I travelled to Ghana last week for meetings with Kuapa Kokoo (we’re working on more synergy between our Ghana, UK and USA communications, and I had an update on the workshops Kuapa has been running on climate change). I was also meeting up with Comfort Kumeah, the Chair of the Kuapa Kokoo Farmers Trust, at her village an hour or so west of Kumasi. There will be many people both in UK and USA that will remember meeting Comfort – as she’s become a well-travelled ambassador for Kuapa Kokoo and Divine, and has shared all her learning about the chocolate market and attitudes to ethical shopping with her colleagues and community back in Ghana.
Adim Mensah, President of his local Kuapa Kokoo society, in his funeral robes
There was a big funeral and a big wedding going on in the village on the same day so everyone was dressed up – either in black for the funeral, or in the Sunday best for the wedding. Funerals are a very big deal in Ghana – with people all but bankrupting themselves to buy a good coffin, put on a really good ceremony, and invite the whole community.
Within minutes of arriving all the kids in the village were excitedly drawing us pictures of what they had been doing at school – lots of detailed diagrams of plants (particularly cocoa trees) with all their parts clearly labelled.
The walk to Comfort's farm
We spent most of the day on Comfort’s farm which was about a mile and a half’s walk out of the village. We’d had to wait till Saturday to go as there is a taboo preventing women crossing the stream between the village and her farm on Fridays. It was beautiful walk and we were glad of the wellies we’d been given – at the bottom of the valley it was pretty muddy – there’s been some heavy downpours recently.
The palm nut crusher bought with Fairtrade premiums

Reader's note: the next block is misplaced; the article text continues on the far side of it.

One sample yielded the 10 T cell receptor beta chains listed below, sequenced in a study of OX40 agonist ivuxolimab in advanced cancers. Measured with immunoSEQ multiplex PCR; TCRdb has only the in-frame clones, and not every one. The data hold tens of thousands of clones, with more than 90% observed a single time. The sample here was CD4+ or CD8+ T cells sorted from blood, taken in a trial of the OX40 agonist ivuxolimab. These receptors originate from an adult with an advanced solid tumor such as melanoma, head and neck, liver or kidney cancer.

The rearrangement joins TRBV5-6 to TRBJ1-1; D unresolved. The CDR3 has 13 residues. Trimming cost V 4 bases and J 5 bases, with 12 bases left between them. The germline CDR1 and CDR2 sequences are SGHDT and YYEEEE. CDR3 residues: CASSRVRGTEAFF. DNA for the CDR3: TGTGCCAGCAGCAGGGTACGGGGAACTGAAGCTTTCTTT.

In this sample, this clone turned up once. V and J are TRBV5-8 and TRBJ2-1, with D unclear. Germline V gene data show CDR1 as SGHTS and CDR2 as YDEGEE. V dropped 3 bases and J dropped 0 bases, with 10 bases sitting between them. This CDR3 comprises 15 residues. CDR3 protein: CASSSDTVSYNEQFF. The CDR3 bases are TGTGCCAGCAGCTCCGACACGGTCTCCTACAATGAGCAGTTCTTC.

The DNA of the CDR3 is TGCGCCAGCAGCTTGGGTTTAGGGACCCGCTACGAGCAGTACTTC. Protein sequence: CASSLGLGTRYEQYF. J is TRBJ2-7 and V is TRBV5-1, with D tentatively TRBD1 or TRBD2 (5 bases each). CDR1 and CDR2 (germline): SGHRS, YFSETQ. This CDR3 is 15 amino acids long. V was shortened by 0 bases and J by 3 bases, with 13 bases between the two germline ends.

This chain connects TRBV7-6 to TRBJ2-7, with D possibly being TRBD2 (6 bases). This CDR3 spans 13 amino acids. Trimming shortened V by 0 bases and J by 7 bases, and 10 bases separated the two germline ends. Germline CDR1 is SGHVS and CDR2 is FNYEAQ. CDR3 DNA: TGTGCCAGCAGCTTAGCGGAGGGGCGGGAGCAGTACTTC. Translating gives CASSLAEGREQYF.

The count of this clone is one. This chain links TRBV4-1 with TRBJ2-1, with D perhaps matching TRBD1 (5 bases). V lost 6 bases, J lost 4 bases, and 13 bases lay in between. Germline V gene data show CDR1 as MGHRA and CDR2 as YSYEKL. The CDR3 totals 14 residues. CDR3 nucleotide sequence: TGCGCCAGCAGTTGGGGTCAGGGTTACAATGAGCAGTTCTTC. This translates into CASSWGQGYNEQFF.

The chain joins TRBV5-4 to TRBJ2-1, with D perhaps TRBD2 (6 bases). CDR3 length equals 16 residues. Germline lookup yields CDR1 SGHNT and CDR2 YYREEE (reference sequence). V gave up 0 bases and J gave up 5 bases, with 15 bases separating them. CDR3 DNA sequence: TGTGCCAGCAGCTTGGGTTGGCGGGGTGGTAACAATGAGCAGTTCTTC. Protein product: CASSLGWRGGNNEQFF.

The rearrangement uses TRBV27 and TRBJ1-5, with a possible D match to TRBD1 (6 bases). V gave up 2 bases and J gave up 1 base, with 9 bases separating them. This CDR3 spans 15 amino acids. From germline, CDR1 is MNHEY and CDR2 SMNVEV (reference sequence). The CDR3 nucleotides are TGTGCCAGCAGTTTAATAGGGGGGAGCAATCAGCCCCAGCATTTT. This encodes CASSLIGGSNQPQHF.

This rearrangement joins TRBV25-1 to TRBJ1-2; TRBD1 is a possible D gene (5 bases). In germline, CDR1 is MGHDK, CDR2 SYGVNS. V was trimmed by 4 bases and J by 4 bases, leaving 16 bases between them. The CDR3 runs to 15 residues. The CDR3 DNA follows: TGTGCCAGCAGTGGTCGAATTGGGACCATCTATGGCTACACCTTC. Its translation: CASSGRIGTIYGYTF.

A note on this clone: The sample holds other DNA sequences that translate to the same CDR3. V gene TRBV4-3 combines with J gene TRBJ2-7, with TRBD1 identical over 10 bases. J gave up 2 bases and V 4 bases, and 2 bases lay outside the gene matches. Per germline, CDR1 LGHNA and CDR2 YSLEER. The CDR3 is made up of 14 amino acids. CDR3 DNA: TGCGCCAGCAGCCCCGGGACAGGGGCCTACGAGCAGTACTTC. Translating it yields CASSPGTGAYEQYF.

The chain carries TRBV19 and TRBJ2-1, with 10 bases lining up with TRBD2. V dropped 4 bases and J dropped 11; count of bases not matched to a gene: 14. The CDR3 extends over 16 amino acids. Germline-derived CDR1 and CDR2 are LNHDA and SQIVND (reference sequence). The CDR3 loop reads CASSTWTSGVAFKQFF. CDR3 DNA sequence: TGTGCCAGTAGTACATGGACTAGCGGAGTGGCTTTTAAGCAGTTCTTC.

Comfort's cocoa farm
We walked around the farm – with Comfort pointing out the boundaries, marked by evergreen bushes, and sometimes with pineapples. The harvest is well and truly underway, with the first batch of ripe pods already mostly picked – and the next wave starting to turn yellow now. Nicholas pointed out how there was a particular good distribution of tall rainforest trees across Comfort’s farm – giving the right amount of shade and protection above the cocoa trees.
Cassava, plantain and a machete
We had chicken, tilapia, plantain and jollof rice for lunch with some very good spicey sauces. Comfort showed us some ‘sweet apples’ – some very nobbly fruits about the size of a small melon – I’ve tried to look it up since I got home but haven’t found it yet. For afters we handed out bars and gold coins of Divine for everyone.
We left with everyone preparing for the evening’s parties – and were sent off with all the drawings the children had done.
Back in Accra, waiting for our flight home, we saw a glimpse of a different slice of Ghanaian life – a cosmopolitan group of young Ghanaian students, Lebanese business men, NGO representatives and diplomats’ wives and families – all enjoying a day off on Sunday round a swimming pool.